Tag Archives: Ian Ironwood

Edward Lane's Argosy Ch. 6: The Plummeting Duke And The Baldwin Bag

by Ian Ironwood
Chapter Six: The Plummeting Duke and the Baldwin Bag

“Are you ready to depart then, Captain Becker?” Baron Amadahy asked Gideon on his penultimate day in service to the Kingdom of Oklahoma. They were meeting in the Foreign Minister’s opulent office, easily as posh as any in England, though some of the decorations might have raised an eyebrow in London. But his ship’s recent heroism had earned Gideon the privilege of meeting with the third most powerful man in the Prairie Realm in his private office. Tomorrow he would go aloft from the Tillassa Yard one last time, his service ending the moment he crossed the border into the province of Lafayette, in the Empire of Louisiana.

He had chosen that route to protect the Louisianan locomotive that would haul fifty cars through the Empire’s northern frontier, through the provincial capital of Petite Roche. From there the cars would be loaded aboard barges and floated the rest of the way south to the Lousianan capitol at the mouth of the Mississippi. The shipment was of especial import to Gideon, as fifteen of the fifty large steel canisters of compressed Helium belonged to him, not to mention sundry baggage of his crew that could better travel by ship to Europe than on the Victrix. That provided him a great interest in the locomotive arriving at Petite Roche intact – that is, safe from the various Negro bandits, renegade Reds, gangs of Louisianan outlaws and opportunistic Atlan soldiers who might consider attacking it.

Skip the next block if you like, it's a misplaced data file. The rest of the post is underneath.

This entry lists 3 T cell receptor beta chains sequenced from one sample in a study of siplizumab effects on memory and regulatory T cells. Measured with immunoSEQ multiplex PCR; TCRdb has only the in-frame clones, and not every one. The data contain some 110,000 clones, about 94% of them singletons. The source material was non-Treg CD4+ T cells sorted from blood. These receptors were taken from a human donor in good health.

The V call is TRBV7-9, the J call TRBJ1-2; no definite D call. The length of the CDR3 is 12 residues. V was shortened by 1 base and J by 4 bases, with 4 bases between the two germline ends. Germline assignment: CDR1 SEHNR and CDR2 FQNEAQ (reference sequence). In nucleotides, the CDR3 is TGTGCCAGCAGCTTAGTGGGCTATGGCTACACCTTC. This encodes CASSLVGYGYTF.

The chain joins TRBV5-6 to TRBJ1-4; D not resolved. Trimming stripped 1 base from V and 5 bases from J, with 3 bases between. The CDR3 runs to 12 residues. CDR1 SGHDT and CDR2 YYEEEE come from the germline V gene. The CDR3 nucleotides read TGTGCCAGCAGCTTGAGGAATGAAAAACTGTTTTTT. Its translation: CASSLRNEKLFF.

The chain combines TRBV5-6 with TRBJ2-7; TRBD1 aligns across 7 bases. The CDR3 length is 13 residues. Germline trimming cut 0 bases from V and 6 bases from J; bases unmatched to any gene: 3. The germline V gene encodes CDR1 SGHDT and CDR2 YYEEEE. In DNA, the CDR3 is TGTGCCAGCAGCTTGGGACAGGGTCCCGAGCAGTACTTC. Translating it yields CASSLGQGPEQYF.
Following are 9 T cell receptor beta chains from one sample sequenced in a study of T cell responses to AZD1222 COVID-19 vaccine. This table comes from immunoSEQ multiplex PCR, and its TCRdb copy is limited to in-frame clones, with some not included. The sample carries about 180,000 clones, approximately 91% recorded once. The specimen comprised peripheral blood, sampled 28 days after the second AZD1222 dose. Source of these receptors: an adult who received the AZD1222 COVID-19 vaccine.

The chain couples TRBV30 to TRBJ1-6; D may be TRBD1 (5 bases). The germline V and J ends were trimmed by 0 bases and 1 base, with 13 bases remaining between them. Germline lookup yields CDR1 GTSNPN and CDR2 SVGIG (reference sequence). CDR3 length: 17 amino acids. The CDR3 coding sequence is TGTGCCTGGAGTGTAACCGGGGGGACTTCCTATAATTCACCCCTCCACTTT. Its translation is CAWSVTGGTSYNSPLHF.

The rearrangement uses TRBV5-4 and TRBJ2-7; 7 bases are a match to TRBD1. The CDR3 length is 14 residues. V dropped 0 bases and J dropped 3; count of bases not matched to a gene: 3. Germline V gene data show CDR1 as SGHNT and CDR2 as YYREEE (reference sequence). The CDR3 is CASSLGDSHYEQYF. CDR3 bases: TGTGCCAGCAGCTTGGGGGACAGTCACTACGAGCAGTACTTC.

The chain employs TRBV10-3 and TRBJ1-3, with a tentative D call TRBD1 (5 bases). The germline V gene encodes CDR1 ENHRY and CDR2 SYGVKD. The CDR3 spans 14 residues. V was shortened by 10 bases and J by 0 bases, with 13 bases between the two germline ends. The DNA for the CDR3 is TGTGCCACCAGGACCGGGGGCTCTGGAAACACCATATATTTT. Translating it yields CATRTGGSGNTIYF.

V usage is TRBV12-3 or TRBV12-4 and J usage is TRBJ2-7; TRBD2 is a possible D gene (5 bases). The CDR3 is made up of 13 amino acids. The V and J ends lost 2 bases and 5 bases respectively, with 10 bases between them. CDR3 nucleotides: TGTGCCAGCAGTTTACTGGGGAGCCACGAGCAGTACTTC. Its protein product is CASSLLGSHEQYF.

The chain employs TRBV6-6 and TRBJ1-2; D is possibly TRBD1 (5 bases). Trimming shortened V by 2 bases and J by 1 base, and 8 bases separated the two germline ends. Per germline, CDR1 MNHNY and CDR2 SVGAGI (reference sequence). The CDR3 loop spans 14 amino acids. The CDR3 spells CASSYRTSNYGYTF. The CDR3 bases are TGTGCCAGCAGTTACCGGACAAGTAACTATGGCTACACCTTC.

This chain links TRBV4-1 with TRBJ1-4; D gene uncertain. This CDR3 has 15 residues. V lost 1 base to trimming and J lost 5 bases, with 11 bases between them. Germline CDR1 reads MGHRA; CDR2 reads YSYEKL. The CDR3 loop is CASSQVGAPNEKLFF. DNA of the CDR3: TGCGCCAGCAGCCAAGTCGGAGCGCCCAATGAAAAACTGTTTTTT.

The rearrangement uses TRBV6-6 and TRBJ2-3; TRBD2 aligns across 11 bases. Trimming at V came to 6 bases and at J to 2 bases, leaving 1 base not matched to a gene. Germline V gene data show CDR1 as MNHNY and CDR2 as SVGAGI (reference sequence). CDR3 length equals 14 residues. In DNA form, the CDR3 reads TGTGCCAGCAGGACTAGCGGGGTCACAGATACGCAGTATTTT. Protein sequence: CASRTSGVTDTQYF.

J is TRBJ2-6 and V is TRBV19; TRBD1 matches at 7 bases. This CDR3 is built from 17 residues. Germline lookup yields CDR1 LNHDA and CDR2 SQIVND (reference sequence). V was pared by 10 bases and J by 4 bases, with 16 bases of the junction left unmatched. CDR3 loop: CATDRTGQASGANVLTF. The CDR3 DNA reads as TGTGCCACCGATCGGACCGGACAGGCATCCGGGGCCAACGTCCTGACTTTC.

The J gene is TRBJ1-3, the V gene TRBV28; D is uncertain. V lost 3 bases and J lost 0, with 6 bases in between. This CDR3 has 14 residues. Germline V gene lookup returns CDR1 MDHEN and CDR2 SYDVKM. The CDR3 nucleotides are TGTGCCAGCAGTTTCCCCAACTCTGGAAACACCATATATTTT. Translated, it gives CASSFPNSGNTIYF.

Edward Lane's Argosy, Chapter Two: The Ape In The Jar

by Ian Ironwood
Chapter Two: The Ape In The Jar

Edward had never had mixed feelings about anything so strongly in his life as he did concerning the prospect of returning to Tudley House. He had not only been “made”, as his Uncle Pete would have said in underworld jargon, but his “mark” had his real name – and knew what he was about. It was scant comfort that Lady Trey could not identify him from a proper police line-up. He knew with certainty she would be able to finger him the moment he opened his mouth. He had been lucky, he knew, to escape at all – much less after such a pleasant and unexpected sexual encounter. To return was folly of the highest sort, the kind of misadventure only gullible fools would indulge in and seasoned professionals would shun. As he paced his small room in the village inn the next afternoon, he knew going back to Tudley House was the quickest route to ending his professional career – not to mention his liberty – before he had truly hit his stride. Best to catch the next train back to the city, or perhaps the Northlands, or even deplete his meager savings for the first airship headed to a foreign land.

And yet . . .